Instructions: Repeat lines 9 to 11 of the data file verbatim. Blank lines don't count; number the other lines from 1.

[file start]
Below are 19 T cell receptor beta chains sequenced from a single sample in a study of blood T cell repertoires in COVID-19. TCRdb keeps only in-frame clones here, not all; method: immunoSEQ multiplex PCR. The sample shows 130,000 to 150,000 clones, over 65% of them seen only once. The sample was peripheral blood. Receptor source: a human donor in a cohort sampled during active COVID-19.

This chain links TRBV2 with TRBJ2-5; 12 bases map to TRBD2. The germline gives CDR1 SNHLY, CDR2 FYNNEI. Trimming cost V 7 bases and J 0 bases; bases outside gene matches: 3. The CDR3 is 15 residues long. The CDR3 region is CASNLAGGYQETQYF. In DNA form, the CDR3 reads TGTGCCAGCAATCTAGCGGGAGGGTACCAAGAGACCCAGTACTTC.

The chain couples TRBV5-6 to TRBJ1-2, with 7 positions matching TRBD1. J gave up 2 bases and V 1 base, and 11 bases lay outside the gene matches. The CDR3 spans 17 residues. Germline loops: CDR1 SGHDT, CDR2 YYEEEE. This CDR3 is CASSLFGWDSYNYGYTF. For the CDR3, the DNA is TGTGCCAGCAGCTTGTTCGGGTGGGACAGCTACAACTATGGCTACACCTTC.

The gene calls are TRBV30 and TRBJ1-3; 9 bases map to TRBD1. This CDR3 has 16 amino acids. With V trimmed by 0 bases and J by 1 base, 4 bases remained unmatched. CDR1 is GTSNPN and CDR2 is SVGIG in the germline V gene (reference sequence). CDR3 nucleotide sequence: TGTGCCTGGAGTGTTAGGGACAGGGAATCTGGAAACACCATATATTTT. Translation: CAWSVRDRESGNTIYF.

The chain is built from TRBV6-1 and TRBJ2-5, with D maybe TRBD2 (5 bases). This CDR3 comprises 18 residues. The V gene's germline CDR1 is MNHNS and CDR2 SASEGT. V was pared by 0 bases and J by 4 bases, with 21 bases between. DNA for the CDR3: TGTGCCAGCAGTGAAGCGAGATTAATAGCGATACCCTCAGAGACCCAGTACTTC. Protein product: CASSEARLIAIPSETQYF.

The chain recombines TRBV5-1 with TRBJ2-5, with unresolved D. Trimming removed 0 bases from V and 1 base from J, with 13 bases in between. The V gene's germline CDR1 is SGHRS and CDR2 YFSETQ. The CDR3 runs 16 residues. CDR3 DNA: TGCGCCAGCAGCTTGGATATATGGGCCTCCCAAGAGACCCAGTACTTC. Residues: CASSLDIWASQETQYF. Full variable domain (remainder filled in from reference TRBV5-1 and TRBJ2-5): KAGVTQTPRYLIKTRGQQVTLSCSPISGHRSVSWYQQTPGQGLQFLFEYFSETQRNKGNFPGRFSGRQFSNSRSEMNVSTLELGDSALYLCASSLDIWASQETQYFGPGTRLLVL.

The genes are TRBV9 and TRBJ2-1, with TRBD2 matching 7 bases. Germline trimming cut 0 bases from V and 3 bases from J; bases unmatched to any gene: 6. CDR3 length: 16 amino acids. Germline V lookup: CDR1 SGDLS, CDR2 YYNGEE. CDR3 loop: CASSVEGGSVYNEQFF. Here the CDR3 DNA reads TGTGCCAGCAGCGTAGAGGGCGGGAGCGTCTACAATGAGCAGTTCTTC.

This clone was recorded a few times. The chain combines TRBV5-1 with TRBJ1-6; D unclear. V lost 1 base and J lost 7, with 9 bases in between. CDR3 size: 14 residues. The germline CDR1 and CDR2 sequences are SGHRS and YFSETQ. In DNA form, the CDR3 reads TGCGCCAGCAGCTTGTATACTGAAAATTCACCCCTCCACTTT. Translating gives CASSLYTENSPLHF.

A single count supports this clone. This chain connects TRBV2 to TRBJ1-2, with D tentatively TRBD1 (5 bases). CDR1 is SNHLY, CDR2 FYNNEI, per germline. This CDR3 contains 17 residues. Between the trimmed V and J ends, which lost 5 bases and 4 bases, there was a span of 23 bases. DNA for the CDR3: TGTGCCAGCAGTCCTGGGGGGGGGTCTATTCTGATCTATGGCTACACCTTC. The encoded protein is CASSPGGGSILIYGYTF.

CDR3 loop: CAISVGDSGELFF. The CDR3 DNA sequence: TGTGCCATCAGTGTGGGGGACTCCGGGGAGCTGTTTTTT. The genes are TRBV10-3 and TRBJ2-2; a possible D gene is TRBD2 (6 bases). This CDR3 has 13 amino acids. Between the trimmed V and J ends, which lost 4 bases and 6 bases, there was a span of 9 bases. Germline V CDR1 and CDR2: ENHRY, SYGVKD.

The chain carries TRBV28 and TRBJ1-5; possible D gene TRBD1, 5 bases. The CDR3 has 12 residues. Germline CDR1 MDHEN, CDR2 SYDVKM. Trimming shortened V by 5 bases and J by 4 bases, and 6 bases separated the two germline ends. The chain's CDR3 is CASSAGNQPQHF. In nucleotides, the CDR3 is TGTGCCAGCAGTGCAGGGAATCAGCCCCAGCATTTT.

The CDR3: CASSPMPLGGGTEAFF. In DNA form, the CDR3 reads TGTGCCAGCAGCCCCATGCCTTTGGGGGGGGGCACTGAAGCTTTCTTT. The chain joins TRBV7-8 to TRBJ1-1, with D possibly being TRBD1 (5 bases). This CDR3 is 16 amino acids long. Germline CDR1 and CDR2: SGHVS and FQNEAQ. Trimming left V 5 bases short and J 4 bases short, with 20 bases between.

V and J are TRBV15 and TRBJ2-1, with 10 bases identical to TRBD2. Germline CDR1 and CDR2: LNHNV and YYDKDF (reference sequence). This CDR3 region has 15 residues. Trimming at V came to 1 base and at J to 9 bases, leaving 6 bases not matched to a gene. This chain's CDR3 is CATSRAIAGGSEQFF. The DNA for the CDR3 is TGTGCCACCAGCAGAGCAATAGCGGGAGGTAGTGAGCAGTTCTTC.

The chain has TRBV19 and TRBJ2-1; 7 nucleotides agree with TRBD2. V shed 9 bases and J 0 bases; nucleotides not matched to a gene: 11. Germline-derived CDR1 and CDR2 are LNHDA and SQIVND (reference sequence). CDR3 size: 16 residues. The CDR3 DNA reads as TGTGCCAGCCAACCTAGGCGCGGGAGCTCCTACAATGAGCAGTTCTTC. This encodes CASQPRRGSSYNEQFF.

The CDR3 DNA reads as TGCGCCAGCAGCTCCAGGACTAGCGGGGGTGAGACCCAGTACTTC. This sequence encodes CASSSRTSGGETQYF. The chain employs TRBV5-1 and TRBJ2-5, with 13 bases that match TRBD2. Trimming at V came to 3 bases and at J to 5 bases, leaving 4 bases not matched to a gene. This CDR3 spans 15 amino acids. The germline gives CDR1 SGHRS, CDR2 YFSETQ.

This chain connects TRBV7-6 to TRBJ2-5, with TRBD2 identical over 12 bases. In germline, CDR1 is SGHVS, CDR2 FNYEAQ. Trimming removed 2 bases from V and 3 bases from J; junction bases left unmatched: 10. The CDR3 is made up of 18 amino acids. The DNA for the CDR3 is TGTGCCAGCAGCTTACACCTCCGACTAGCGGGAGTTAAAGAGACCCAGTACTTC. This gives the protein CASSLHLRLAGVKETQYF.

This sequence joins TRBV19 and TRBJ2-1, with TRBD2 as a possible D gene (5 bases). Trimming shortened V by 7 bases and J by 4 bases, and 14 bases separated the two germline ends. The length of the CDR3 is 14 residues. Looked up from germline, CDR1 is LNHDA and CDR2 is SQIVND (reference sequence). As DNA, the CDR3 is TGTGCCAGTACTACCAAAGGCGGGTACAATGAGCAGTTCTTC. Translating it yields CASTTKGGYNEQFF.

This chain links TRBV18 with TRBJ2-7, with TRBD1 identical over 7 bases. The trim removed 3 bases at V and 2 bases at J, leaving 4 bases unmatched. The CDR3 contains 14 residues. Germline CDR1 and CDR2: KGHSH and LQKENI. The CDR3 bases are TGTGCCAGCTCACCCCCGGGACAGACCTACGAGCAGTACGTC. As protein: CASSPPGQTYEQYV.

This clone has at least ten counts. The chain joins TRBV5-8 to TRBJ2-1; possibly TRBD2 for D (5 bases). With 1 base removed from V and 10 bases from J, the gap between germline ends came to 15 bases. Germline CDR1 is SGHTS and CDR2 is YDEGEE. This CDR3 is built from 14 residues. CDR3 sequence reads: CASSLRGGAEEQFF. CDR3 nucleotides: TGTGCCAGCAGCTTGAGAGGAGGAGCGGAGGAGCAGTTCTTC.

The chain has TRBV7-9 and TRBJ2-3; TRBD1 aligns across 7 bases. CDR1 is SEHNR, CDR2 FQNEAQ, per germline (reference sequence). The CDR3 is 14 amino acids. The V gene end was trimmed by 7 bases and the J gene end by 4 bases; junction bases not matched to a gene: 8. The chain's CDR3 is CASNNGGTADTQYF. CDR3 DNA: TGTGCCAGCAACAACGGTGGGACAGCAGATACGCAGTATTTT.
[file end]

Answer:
A single count supports this clone. This chain connects TRBV2 to TRBJ1-2, with D tentatively TRBD1 (5 bases). CDR1 is SNHLY, CDR2 FYNNEI, per germline. This CDR3 contains 17 residues. Between the trimmed V and J ends, which lost 5 bases and 4 bases, there was a span of 23 bases. DNA for the CDR3: TGTGCCAGCAGTCCTGGGGGGGGGTCTATTCTGATCTATGGCTACACCTTC. The encoded protein is CASSPGGGSILIYGYTF.

CDR3 loop: CAISVGDSGELFF. The CDR3 DNA sequence: TGTGCCATCAGTGTGGGGGACTCCGGGGAGCTGTTTTTT. The genes are TRBV10-3 and TRBJ2-2; a possible D gene is TRBD2 (6 bases). This CDR3 has 13 amino acids. Between the trimmed V and J ends, which lost 4 bases and 6 bases, there was a span of 9 bases. Germline V CDR1 and CDR2: ENHRY, SYGVKD.

The chain carries TRBV28 and TRBJ1-5; possible D gene TRBD1, 5 bases. The CDR3 has 12 residues. Germline CDR1 MDHEN, CDR2 SYDVKM. Trimming shortened V by 5 bases and J by 4 bases, and 6 bases separated the two germline ends. The chain's CDR3 is CASSAGNQPQHF. In nucleotides, the CDR3 is TGTGCCAGCAGTGCAGGGAATCAGCCCCAGCATTTT.